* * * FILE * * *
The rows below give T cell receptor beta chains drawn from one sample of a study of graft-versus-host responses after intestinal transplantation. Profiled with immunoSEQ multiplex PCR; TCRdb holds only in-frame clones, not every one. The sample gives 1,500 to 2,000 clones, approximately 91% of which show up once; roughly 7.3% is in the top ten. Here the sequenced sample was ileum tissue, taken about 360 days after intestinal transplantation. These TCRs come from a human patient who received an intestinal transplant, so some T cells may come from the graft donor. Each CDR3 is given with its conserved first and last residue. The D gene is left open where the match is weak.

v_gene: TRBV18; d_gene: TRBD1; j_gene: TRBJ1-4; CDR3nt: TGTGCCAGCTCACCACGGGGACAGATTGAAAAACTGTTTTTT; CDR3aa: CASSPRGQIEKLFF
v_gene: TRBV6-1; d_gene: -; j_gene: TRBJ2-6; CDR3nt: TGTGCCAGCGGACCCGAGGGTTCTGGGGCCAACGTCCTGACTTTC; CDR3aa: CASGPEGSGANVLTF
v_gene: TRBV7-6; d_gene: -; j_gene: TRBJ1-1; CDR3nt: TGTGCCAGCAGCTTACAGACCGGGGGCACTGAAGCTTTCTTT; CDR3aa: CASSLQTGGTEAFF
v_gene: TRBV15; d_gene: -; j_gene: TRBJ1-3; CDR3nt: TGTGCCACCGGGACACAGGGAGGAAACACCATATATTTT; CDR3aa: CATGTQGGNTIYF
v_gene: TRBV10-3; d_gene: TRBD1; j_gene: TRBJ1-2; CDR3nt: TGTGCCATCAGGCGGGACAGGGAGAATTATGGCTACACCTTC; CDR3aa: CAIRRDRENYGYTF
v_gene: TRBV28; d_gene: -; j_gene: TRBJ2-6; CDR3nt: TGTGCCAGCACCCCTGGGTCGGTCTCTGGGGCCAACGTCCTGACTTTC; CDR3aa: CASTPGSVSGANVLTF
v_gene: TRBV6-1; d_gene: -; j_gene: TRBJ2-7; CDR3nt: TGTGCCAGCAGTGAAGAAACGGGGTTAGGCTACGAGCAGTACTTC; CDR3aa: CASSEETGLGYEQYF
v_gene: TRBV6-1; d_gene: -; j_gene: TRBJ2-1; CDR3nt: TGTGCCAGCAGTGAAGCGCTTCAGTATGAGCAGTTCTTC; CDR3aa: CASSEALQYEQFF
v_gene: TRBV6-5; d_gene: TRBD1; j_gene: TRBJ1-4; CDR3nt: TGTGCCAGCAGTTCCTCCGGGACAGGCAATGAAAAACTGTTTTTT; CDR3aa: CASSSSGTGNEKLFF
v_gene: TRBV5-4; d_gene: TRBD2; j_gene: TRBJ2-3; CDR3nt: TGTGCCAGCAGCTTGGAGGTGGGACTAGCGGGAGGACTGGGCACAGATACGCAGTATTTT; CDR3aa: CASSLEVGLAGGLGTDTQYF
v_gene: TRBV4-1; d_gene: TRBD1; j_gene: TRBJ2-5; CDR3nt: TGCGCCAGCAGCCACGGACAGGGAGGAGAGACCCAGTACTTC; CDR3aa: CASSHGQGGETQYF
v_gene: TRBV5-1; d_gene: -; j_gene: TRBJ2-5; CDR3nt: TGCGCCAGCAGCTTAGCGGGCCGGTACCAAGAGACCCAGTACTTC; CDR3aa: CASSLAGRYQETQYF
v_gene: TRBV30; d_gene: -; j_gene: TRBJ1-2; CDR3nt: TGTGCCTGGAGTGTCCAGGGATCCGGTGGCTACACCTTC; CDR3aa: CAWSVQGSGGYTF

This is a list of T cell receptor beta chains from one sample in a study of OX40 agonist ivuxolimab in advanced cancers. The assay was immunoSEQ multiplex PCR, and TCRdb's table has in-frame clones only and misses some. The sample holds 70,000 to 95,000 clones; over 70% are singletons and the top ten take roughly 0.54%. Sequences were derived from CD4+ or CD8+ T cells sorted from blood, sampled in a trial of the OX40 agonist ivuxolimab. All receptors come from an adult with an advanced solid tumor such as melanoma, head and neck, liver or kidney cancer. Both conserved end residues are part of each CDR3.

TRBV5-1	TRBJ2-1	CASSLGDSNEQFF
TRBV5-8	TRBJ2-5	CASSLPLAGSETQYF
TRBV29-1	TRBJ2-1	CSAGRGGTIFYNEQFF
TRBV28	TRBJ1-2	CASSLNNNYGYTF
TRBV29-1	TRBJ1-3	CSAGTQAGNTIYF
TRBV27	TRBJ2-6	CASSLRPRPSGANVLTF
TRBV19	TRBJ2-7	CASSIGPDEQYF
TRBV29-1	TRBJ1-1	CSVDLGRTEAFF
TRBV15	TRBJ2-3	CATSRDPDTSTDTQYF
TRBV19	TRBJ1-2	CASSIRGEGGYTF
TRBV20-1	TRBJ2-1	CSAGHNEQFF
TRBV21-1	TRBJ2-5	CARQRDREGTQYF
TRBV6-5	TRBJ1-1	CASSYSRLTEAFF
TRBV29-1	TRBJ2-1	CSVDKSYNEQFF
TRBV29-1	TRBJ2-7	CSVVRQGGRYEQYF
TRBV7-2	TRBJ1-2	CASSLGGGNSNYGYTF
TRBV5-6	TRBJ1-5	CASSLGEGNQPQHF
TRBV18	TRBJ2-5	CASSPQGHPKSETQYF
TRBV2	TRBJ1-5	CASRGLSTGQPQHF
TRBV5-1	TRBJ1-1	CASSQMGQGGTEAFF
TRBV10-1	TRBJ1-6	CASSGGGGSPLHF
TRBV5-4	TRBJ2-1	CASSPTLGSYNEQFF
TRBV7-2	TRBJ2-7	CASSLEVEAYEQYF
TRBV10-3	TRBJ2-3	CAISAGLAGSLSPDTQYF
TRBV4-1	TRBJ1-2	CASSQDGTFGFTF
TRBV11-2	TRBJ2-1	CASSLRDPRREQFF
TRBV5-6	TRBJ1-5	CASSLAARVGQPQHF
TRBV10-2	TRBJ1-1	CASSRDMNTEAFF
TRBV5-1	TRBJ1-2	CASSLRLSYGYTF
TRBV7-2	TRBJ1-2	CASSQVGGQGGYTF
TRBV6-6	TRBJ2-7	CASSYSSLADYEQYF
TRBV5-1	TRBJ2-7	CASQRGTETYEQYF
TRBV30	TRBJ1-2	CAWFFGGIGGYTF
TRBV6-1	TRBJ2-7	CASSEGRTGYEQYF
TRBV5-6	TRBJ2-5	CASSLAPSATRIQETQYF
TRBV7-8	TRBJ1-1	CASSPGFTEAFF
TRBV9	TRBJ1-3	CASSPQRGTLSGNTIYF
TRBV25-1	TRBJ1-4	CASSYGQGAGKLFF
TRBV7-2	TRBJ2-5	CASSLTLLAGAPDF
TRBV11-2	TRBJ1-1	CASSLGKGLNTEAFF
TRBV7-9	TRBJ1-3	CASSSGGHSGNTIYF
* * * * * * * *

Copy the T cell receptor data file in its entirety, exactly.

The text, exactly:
The rows below give T cell receptor beta chains drawn from one sample of a study of graft-versus-host responses after intestinal transplantation. Profiled with immunoSEQ multiplex PCR; TCRdb holds only in-frame clones, not every one. The sample gives 1,500 to 2,000 clones, approximately 91% of which show up once; roughly 7.3% is in the top ten. Here the sequenced sample was ileum tissue, taken about 360 days after intestinal transplantation. These TCRs come from a human patient who received an intestinal transplant, so some T cells may come from the graft donor. Each CDR3 is given with its conserved first and last residue. The D gene is left open where the match is weak.

v_gene: TRBV18; d_gene: TRBD1; j_gene: TRBJ1-4; CDR3nt: TGTGCCAGCTCACCACGGGGACAGATTGAAAAACTGTTTTTT; CDR3aa: CASSPRGQIEKLFF
v_gene: TRBV6-1; d_gene: -; j_gene: TRBJ2-6; CDR3nt: TGTGCCAGCGGACCCGAGGGTTCTGGGGCCAACGTCCTGACTTTC; CDR3aa: CASGPEGSGANVLTF
v_gene: TRBV7-6; d_gene: -; j_gene: TRBJ1-1; CDR3nt: TGTGCCAGCAGCTTACAGACCGGGGGCACTGAAGCTTTCTTT; CDR3aa: CASSLQTGGTEAFF
v_gene: TRBV15; d_gene: -; j_gene: TRBJ1-3; CDR3nt: TGTGCCACCGGGACACAGGGAGGAAACACCATATATTTT; CDR3aa: CATGTQGGNTIYF
v_gene: TRBV10-3; d_gene: TRBD1; j_gene: TRBJ1-2; CDR3nt: TGTGCCATCAGGCGGGACAGGGAGAATTATGGCTACACCTTC; CDR3aa: CAIRRDRENYGYTF
v_gene: TRBV28; d_gene: -; j_gene: TRBJ2-6; CDR3nt: TGTGCCAGCACCCCTGGGTCGGTCTCTGGGGCCAACGTCCTGACTTTC; CDR3aa: CASTPGSVSGANVLTF
v_gene: TRBV6-1; d_gene: -; j_gene: TRBJ2-7; CDR3nt: TGTGCCAGCAGTGAAGAAACGGGGTTAGGCTACGAGCAGTACTTC; CDR3aa: CASSEETGLGYEQYF
v_gene: TRBV6-1; d_gene: -; j_gene: TRBJ2-1; CDR3nt: TGTGCCAGCAGTGAAGCGCTTCAGTATGAGCAGTTCTTC; CDR3aa: CASSEALQYEQFF
v_gene: TRBV6-5; d_gene: TRBD1; j_gene: TRBJ1-4; CDR3nt: TGTGCCAGCAGTTCCTCCGGGACAGGCAATGAAAAACTGTTTTTT; CDR3aa: CASSSSGTGNEKLFF
v_gene: TRBV5-4; d_gene: TRBD2; j_gene: TRBJ2-3; CDR3nt: TGTGCCAGCAGCTTGGAGGTGGGACTAGCGGGAGGACTGGGCACAGATACGCAGTATTTT; CDR3aa: CASSLEVGLAGGLGTDTQYF
v_gene: TRBV4-1; d_gene: TRBD1; j_gene: TRBJ2-5; CDR3nt: TGCGCCAGCAGCCACGGACAGGGAGGAGAGACCCAGTACTTC; CDR3aa: CASSHGQGGETQYF
v_gene: TRBV5-1; d_gene: -; j_gene: TRBJ2-5; CDR3nt: TGCGCCAGCAGCTTAGCGGGCCGGTACCAAGAGACCCAGTACTTC; CDR3aa: CASSLAGRYQETQYF
v_gene: TRBV30; d_gene: -; j_gene: TRBJ1-2; CDR3nt: TGTGCCTGGAGTGTCCAGGGATCCGGTGGCTACACCTTC; CDR3aa: CAWSVQGSGGYTF

This is a list of T cell receptor beta chains from one sample in a study of OX40 agonist ivuxolimab in advanced cancers. The assay was immunoSEQ multiplex PCR, and TCRdb's table has in-frame clones only and misses some. The sample holds 70,000 to 95,000 clones; over 70% are singletons and the top ten take roughly 0.54%. Sequences were derived from CD4+ or CD8+ T cells sorted from blood, sampled in a trial of the OX40 agonist ivuxolimab. All receptors come from an adult with an advanced solid tumor such as melanoma, head and neck, liver or kidney cancer. Both conserved end residues are part of each CDR3.

TRBV5-1	TRBJ2-1	CASSLGDSNEQFF
TRBV5-8	TRBJ2-5	CASSLPLAGSETQYF
TRBV29-1	TRBJ2-1	CSAGRGGTIFYNEQFF
TRBV28	TRBJ1-2	CASSLNNNYGYTF
TRBV29-1	TRBJ1-3	CSAGTQAGNTIYF
TRBV27	TRBJ2-6	CASSLRPRPSGANVLTF
TRBV19	TRBJ2-7	CASSIGPDEQYF
TRBV29-1	TRBJ1-1	CSVDLGRTEAFF
TRBV15	TRBJ2-3	CATSRDPDTSTDTQYF
TRBV19	TRBJ1-2	CASSIRGEGGYTF
TRBV20-1	TRBJ2-1	CSAGHNEQFF
TRBV21-1	TRBJ2-5	CARQRDREGTQYF
TRBV6-5	TRBJ1-1	CASSYSRLTEAFF
TRBV29-1	TRBJ2-1	CSVDKSYNEQFF
TRBV29-1	TRBJ2-7	CSVVRQGGRYEQYF
TRBV7-2	TRBJ1-2	CASSLGGGNSNYGYTF
TRBV5-6	TRBJ1-5	CASSLGEGNQPQHF
TRBV18	TRBJ2-5	CASSPQGHPKSETQYF
TRBV2	TRBJ1-5	CASRGLSTGQPQHF
TRBV5-1	TRBJ1-1	CASSQMGQGGTEAFF
TRBV10-1	TRBJ1-6	CASSGGGGSPLHF
TRBV5-4	TRBJ2-1	CASSPTLGSYNEQFF
TRBV7-2	TRBJ2-7	CASSLEVEAYEQYF
TRBV10-3	TRBJ2-3	CAISAGLAGSLSPDTQYF
TRBV4-1	TRBJ1-2	CASSQDGTFGFTF
TRBV11-2	TRBJ2-1	CASSLRDPRREQFF
TRBV5-6	TRBJ1-5	CASSLAARVGQPQHF
TRBV10-2	TRBJ1-1	CASSRDMNTEAFF
TRBV5-1	TRBJ1-2	CASSLRLSYGYTF
TRBV7-2	TRBJ1-2	CASSQVGGQGGYTF
TRBV6-6	TRBJ2-7	CASSYSSLADYEQYF
TRBV5-1	TRBJ2-7	CASQRGTETYEQYF
TRBV30	TRBJ1-2	CAWFFGGIGGYTF
TRBV6-1	TRBJ2-7	CASSEGRTGYEQYF
TRBV5-6	TRBJ2-5	CASSLAPSATRIQETQYF
TRBV7-8	TRBJ1-1	CASSPGFTEAFF
TRBV9	TRBJ1-3	CASSPQRGTLSGNTIYF
TRBV25-1	TRBJ1-4	CASSYGQGAGKLFF
TRBV7-2	TRBJ2-5	CASSLTLLAGAPDF
TRBV11-2	TRBJ1-1	CASSLGKGLNTEAFF
TRBV7-9	TRBJ1-3	CASSSGGHSGNTIYF